Earlier this week, we covered
Amazon's announcement of its new 5GB Cloud Drive service. Amazon is pushing the free service as a "upload once, access anywhere" option that allows users to play the music they want, wherever they are. When questions of licensing were raised, Amazon spokesperson Cat Griffin told Ars Technica: "Cloud Player is an application that lets customers manage and play their own music. It's like any number of existing media management applications. We do not need a license to make Cloud Player available."
The music industry isn't particularly happy with that answer, and neither are some of Amazon's competitors. Companies like Sony and Apple have been unable to reach mutually satisfactory arrangements with the music studios over questions of licensing and compensation. Amazon didn't offer the record labels anything special—it just ignored them and launched a service anyway.
Music, is "upset" by Amazon's actions, noting: "We hope that they'll reach a new license deal, but we're keeping all of our legal options open." Another executive in the music business have described Amazon's move as 'somewhat stunning' and noted "I've never seen a company of their size make an announcement, launch a service and simultaneously say they're trying to get licenses," said the executive, who requested anonymity from Reuters because the discussions were not public.
The industry is already waving the legal red flag on Amazon's claim that it doesn't need additional licenses. Part of the problem may well be cultural. The entire music industry relies on a business model that treats music as a series of physically manufactured widgets that can be licensed, bought, and sold. Until the late 1990s, musical widgets were tied directly to physical media. Even with digital distribution, there's still a sense of physicality—as the Limewire case demonstrates, the record studios were hoping to assess damages based on every distinct infringement that Limewire facilitated.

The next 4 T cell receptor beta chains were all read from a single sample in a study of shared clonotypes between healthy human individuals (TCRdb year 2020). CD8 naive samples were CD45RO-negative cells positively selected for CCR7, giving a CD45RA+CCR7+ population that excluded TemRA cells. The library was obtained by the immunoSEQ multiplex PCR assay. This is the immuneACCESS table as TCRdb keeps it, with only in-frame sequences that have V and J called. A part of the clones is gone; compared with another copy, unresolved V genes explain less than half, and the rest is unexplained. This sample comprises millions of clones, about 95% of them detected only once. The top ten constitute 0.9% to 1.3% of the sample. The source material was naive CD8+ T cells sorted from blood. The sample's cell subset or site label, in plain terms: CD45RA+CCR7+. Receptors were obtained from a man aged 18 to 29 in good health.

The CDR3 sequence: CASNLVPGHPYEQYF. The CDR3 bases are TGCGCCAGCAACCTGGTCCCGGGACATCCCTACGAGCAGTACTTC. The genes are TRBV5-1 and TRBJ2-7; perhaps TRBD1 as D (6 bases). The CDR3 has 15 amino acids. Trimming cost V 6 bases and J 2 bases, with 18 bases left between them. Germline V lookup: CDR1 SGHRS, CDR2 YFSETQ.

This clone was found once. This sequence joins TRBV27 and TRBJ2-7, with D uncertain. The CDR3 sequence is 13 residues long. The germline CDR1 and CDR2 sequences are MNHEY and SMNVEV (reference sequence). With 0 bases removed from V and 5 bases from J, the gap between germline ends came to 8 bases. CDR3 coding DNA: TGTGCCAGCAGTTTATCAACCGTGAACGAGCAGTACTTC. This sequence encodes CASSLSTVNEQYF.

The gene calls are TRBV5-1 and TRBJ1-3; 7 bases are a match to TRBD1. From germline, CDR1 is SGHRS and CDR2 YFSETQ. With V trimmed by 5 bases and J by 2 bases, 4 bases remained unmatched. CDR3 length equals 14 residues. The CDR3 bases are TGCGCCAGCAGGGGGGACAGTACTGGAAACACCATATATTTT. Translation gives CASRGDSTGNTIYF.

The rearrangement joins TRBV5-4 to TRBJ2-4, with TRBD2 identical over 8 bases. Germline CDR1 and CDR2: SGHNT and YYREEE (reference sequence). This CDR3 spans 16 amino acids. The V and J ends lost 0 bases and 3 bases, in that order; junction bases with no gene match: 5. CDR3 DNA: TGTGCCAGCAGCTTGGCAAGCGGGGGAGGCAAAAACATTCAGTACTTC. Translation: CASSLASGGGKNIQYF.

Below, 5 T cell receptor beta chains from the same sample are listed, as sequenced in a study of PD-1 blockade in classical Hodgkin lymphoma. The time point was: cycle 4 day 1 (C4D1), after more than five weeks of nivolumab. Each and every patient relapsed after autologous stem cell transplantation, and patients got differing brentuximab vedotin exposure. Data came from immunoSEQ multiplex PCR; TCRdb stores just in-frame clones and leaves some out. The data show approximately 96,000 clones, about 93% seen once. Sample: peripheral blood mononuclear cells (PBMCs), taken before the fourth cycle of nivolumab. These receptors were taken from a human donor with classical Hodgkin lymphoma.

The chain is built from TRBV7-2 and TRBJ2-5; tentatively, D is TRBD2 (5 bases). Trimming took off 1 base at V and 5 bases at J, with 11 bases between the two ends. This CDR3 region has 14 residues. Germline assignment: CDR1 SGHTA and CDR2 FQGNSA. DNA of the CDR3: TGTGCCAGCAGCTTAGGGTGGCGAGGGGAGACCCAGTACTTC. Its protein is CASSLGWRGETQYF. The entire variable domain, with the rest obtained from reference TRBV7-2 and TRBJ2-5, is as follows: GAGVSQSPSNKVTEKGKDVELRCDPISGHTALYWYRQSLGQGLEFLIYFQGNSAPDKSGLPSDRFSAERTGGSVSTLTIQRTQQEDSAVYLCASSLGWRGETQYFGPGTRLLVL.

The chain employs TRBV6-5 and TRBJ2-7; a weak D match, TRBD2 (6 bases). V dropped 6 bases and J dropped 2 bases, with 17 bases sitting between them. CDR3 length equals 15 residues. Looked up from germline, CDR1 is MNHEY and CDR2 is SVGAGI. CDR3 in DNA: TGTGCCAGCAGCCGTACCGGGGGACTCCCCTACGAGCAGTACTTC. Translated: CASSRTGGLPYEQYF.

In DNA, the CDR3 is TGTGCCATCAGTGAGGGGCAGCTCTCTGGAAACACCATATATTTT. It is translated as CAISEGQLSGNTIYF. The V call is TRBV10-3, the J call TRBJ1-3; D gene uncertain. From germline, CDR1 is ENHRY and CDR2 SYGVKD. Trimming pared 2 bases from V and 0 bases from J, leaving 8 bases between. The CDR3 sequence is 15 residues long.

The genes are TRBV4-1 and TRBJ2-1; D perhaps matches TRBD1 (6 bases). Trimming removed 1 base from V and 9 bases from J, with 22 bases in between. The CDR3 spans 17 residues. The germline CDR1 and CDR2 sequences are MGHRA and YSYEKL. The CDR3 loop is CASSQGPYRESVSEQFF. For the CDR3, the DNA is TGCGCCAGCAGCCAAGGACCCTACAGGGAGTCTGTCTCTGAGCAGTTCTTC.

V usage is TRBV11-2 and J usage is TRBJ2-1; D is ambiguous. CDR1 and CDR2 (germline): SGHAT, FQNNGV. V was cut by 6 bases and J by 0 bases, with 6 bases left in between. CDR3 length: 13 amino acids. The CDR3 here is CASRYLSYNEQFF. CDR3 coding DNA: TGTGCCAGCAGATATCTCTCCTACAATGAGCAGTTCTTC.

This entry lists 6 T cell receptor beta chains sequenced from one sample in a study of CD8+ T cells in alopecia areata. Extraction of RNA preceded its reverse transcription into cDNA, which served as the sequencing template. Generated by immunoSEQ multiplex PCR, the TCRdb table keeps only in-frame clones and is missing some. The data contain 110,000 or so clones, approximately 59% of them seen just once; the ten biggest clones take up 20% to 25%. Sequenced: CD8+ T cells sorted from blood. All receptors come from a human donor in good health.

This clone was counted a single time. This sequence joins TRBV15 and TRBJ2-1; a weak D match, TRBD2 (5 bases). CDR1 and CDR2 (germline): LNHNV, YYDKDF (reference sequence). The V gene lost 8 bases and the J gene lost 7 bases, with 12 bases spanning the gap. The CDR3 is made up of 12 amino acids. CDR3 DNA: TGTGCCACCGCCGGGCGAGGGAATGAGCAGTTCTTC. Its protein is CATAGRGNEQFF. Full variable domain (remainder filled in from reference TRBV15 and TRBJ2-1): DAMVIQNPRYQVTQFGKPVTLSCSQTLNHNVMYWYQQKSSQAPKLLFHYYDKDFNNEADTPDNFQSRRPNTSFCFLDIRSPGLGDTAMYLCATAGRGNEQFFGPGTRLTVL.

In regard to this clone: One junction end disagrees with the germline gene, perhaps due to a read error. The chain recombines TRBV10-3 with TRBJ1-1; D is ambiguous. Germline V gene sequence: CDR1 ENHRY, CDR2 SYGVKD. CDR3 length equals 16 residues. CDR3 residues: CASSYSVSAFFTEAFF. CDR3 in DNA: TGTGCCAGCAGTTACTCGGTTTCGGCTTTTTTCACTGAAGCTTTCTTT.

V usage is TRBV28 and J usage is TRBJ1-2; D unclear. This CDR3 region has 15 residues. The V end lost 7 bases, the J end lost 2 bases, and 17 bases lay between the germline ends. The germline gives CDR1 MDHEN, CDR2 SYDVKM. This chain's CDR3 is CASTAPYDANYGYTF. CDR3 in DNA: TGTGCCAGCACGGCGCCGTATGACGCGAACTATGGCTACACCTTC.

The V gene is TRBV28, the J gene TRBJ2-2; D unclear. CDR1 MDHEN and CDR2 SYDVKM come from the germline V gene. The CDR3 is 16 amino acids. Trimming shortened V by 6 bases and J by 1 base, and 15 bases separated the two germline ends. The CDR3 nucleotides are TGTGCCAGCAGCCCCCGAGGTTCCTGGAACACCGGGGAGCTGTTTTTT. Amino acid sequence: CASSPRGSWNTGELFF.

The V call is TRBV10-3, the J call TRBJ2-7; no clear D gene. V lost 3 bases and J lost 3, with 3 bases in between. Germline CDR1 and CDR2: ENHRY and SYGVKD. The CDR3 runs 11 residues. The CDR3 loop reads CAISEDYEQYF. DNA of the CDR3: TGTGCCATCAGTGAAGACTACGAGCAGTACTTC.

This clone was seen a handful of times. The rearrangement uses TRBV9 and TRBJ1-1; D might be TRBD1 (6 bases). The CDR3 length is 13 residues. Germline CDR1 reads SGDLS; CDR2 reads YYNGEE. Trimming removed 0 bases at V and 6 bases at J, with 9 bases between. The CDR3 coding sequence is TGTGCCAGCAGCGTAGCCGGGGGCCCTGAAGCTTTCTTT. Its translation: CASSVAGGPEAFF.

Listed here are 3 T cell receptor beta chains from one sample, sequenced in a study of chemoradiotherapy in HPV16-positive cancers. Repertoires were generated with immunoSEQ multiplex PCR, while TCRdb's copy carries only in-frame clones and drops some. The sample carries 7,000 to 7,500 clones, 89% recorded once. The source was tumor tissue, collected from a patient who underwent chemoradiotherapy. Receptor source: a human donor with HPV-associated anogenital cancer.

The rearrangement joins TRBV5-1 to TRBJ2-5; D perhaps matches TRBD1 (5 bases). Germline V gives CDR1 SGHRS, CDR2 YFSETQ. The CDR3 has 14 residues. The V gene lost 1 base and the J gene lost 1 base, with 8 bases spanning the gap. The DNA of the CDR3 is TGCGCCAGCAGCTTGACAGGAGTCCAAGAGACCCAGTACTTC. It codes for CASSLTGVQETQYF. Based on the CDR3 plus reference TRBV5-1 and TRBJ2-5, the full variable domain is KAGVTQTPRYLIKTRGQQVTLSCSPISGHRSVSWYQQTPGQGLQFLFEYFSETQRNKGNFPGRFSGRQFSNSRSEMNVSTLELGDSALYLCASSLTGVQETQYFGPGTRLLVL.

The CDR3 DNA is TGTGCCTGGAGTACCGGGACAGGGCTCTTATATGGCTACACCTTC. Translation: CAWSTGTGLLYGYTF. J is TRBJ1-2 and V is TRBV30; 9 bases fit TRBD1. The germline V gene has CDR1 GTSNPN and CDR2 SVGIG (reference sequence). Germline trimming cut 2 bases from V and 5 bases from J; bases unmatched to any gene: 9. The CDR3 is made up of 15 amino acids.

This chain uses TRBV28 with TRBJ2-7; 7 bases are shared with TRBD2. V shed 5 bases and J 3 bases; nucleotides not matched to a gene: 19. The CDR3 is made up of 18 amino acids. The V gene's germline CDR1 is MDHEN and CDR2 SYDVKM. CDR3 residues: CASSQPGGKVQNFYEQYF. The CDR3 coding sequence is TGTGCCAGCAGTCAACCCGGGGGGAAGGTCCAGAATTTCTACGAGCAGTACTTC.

Distribution via cloud computing is even more abstract. Post-purchase, songs and albums are disseminated into a model we'll describe as 'Buy Once, Play Everywhere.' It's built on the music industry's neuroses regarding music subscription services but leaves out comforting words like "rent, "license," " and "provided you continue to subscribe."
decision to launch without license approval may actually be aimed at bringing the studios to the bargaining table more quickly. Attempting to claim that Amazon is acting illegally may be little more than saber-rattling. There's precious little difference between off-site storage and cloud storage. Users might attempt to use Cloud Drive to distribute infringing material, but centralized bandwidth monitoring could track such issues.